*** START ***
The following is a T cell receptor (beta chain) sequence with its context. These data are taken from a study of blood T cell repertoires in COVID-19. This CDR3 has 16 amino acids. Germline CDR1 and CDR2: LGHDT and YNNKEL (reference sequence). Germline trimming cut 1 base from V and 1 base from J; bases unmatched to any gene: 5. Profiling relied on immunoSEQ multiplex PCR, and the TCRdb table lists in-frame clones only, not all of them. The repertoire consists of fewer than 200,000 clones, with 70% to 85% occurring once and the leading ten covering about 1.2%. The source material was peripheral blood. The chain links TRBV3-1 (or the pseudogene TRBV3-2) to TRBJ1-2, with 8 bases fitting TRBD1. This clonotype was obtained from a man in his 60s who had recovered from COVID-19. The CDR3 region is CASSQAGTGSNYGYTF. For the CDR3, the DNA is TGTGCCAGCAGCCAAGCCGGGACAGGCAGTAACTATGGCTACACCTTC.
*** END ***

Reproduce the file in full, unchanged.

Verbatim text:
The following is a T cell receptor (beta chain) sequence with its context. These data are taken from a study of blood T cell repertoires in COVID-19. This CDR3 has 16 amino acids. Germline CDR1 and CDR2: LGHDT and YNNKEL (reference sequence). Germline trimming cut 1 base from V and 1 base from J; bases unmatched to any gene: 5. Profiling relied on immunoSEQ multiplex PCR, and the TCRdb table lists in-frame clones only, not all of them. The repertoire consists of fewer than 200,000 clones, with 70% to 85% occurring once and the leading ten covering about 1.2%. The source material was peripheral blood. The chain links TRBV3-1 (or the pseudogene TRBV3-2) to TRBJ1-2, with 8 bases fitting TRBD1. This clonotype was obtained from a man in his 60s who had recovered from COVID-19. The CDR3 region is CASSQAGTGSNYGYTF. For the CDR3, the DNA is TGTGCCAGCAGCCAAGCCGGGACAGGCAGTAACTATGGCTACACCTTC.